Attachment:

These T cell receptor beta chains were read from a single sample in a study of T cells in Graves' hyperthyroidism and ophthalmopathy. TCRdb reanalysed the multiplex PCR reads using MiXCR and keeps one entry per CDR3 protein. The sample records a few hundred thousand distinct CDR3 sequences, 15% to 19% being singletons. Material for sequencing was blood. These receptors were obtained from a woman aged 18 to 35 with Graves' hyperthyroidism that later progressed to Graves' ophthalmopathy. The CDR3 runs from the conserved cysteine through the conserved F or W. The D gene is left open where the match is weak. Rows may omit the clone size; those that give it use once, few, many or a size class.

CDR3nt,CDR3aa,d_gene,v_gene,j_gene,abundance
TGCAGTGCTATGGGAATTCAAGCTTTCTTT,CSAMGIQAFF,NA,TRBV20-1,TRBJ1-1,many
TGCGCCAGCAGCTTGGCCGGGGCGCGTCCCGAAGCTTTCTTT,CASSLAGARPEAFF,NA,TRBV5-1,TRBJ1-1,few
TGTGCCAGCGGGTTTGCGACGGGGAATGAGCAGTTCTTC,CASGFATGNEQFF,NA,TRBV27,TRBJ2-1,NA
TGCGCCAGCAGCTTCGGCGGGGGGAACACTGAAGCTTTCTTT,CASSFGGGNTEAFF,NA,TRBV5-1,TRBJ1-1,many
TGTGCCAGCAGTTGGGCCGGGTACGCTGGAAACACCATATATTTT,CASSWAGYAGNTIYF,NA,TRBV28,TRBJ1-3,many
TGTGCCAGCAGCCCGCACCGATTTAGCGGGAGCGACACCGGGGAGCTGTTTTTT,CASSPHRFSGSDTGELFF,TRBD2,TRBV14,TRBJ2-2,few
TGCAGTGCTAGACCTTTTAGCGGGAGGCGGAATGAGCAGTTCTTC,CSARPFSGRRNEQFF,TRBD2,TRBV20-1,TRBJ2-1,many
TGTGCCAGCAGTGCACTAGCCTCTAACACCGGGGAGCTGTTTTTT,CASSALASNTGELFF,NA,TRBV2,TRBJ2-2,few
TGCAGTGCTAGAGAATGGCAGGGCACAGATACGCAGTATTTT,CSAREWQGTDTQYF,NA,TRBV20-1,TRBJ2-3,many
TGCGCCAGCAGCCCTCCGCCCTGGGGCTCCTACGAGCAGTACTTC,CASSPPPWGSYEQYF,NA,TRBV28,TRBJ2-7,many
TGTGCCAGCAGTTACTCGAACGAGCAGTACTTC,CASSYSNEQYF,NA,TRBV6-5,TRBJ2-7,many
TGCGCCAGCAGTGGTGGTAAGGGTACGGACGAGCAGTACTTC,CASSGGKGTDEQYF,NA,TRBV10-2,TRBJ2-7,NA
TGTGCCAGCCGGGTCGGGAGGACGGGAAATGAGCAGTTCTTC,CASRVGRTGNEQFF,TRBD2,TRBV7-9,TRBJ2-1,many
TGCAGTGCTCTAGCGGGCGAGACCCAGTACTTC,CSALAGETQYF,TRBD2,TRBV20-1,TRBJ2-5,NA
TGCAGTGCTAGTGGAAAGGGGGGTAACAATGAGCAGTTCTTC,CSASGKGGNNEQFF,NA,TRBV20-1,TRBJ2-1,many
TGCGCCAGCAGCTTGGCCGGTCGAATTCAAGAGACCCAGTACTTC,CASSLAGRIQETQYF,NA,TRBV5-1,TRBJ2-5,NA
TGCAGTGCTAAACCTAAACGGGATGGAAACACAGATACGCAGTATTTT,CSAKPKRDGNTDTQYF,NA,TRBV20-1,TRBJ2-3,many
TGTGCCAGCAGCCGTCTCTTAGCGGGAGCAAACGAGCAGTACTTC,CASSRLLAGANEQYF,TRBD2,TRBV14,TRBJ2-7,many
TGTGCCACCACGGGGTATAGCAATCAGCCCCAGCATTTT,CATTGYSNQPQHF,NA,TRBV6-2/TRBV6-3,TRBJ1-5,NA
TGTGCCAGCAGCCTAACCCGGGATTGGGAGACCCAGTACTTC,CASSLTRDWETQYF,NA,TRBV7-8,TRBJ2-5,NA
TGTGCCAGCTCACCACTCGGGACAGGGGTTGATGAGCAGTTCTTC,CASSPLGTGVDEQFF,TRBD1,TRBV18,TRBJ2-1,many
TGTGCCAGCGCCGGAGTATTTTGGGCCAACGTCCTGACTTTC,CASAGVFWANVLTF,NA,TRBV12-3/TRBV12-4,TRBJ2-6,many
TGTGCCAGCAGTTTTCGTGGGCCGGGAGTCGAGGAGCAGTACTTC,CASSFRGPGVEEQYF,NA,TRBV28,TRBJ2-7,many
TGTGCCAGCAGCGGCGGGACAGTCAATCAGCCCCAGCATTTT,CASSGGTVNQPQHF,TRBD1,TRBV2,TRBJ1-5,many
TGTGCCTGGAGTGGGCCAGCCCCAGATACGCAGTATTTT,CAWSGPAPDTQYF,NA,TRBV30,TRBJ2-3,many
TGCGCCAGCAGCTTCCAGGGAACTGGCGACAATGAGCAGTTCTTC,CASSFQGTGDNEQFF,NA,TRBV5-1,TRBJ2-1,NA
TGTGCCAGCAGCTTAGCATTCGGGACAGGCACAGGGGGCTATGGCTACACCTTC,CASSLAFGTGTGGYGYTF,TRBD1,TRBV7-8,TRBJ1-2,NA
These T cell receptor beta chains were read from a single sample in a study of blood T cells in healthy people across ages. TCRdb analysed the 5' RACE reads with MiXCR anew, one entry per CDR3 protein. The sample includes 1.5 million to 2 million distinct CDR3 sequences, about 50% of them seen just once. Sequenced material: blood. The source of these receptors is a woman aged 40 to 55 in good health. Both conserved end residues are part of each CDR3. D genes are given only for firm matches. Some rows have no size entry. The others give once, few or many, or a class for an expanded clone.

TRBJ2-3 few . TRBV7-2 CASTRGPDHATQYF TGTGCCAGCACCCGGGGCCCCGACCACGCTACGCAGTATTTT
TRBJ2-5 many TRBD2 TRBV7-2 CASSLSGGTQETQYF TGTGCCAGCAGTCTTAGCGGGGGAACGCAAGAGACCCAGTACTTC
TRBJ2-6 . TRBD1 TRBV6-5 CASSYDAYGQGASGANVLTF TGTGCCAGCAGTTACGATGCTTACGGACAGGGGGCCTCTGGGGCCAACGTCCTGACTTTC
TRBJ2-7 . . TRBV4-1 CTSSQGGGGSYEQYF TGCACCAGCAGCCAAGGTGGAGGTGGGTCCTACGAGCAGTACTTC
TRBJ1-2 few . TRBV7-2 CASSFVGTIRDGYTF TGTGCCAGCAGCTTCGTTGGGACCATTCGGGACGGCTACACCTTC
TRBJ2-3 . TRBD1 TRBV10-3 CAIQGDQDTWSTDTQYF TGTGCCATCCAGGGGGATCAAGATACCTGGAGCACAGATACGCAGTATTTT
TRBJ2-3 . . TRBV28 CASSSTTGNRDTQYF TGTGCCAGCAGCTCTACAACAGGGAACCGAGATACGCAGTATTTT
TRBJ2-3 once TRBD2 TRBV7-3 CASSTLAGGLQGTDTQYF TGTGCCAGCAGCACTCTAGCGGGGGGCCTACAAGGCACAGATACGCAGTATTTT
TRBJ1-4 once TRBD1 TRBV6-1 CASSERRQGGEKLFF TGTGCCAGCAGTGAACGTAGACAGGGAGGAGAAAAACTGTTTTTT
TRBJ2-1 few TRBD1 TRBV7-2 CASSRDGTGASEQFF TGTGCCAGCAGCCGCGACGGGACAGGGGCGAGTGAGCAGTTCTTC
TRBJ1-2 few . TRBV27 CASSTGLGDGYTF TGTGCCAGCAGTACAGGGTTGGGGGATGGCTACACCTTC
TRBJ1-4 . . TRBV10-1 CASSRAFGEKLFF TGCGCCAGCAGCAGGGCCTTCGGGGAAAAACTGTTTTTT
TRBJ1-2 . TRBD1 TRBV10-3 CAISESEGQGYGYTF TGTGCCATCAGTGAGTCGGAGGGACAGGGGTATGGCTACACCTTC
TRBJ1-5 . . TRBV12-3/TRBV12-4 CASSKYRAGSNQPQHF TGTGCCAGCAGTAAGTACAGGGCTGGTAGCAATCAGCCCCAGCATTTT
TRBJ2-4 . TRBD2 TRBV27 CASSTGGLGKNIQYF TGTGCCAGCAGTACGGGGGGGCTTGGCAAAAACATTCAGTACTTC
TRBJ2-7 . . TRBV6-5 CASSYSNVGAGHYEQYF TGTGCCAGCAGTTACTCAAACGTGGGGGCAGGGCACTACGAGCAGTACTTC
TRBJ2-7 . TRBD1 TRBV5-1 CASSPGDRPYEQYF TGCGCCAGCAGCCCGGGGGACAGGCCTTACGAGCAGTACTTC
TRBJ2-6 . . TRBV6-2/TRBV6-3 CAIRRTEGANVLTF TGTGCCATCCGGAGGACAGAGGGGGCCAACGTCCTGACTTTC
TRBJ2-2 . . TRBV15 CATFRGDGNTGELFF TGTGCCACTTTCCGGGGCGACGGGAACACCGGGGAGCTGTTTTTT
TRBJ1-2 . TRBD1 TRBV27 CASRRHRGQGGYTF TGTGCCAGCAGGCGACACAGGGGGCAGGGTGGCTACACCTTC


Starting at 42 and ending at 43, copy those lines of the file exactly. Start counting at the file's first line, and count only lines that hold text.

TRBJ1-4 . . TRBV10-1 CASSRAFGEKLFF TGCGCCAGCAGCAGGGCCTTCGGGGAAAAACTGTTTTTT
TRBJ1-2 . TRBD1 TRBV10-3 CAISESEGQGYGYTF TGTGCCATCAGTGAGTCGGAGGGACAGGGGTATGGCTACACCTTC